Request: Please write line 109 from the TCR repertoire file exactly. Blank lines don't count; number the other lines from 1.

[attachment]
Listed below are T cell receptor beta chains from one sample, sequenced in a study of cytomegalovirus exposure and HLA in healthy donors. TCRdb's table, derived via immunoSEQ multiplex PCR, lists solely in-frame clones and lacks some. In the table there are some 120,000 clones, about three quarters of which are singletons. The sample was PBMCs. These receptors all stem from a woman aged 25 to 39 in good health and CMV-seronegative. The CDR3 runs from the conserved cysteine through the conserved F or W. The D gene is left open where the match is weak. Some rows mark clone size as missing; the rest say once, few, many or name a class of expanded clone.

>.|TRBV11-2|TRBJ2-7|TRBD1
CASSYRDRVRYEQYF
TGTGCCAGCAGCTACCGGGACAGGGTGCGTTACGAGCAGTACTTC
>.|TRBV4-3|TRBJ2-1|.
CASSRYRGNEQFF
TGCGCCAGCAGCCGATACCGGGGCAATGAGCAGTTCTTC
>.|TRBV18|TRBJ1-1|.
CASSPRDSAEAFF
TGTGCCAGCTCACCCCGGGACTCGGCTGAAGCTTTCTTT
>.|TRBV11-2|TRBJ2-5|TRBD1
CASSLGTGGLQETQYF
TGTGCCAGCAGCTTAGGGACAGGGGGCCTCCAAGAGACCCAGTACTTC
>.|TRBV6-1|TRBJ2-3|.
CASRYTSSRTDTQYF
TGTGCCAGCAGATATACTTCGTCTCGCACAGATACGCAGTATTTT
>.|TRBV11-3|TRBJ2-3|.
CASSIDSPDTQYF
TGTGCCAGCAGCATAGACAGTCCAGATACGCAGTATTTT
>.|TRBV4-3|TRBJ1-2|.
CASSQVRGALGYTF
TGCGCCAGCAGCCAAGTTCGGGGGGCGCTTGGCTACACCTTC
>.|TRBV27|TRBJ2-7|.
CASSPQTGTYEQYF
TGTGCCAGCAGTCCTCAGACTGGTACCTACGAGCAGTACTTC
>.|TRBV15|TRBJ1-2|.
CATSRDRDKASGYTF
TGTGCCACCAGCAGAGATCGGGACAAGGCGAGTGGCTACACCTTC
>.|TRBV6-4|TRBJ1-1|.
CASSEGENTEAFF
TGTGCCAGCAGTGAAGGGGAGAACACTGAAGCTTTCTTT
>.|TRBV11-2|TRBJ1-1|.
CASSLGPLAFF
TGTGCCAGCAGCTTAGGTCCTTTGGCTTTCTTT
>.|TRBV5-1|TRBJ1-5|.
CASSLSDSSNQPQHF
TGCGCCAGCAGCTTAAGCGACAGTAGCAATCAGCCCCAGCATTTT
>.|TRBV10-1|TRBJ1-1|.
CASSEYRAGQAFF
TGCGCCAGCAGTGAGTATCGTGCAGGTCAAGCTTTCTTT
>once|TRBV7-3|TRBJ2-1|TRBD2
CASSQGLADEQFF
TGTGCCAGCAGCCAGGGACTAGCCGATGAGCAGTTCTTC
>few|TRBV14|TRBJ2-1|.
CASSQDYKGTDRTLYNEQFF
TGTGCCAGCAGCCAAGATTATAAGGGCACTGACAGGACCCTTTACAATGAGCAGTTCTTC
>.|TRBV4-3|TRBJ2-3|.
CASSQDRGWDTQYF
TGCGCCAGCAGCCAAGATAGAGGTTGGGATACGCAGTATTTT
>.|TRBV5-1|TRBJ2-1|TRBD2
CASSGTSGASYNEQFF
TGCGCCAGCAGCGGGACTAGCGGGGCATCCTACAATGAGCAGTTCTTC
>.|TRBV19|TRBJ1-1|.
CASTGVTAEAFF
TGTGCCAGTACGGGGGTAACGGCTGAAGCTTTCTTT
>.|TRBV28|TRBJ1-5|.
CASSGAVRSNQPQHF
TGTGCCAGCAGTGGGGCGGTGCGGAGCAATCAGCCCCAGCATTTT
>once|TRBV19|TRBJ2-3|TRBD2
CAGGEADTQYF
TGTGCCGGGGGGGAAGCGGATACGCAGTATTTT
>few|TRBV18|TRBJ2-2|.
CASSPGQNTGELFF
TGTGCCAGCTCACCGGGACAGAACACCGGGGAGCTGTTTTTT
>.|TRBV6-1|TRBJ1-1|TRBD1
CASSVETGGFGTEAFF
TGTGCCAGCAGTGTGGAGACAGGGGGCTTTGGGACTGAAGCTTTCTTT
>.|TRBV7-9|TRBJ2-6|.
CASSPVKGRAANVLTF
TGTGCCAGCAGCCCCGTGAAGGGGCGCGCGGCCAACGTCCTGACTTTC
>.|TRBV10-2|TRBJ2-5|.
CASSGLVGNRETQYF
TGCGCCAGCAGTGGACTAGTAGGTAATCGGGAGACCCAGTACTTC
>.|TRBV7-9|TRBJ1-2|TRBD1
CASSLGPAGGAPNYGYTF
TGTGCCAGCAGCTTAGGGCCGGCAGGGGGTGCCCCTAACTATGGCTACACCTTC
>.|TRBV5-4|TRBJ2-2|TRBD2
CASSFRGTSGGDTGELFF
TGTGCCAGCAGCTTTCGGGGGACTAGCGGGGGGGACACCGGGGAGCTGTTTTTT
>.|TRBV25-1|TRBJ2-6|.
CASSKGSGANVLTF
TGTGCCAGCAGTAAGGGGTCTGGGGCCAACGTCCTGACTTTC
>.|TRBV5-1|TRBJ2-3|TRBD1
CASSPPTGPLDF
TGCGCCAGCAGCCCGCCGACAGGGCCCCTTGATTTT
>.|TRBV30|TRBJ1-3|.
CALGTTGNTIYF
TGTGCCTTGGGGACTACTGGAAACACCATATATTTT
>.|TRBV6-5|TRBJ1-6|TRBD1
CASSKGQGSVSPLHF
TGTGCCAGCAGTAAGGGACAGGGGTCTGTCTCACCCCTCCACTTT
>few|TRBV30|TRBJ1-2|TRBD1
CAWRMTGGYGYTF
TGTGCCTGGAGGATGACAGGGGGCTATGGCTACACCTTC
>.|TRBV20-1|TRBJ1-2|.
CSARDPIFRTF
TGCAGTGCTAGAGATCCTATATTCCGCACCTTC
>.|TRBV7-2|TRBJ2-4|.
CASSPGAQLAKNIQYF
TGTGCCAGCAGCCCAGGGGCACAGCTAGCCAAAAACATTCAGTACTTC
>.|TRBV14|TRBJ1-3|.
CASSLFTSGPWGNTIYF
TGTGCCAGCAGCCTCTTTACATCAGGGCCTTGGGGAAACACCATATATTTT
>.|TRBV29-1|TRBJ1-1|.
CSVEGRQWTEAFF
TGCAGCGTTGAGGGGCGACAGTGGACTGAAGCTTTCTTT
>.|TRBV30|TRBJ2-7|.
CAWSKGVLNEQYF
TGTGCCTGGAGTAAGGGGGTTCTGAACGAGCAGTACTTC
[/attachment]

TGTGCCTGGAGTAAGGGGGTTCTGAACGAGCAGTACTTC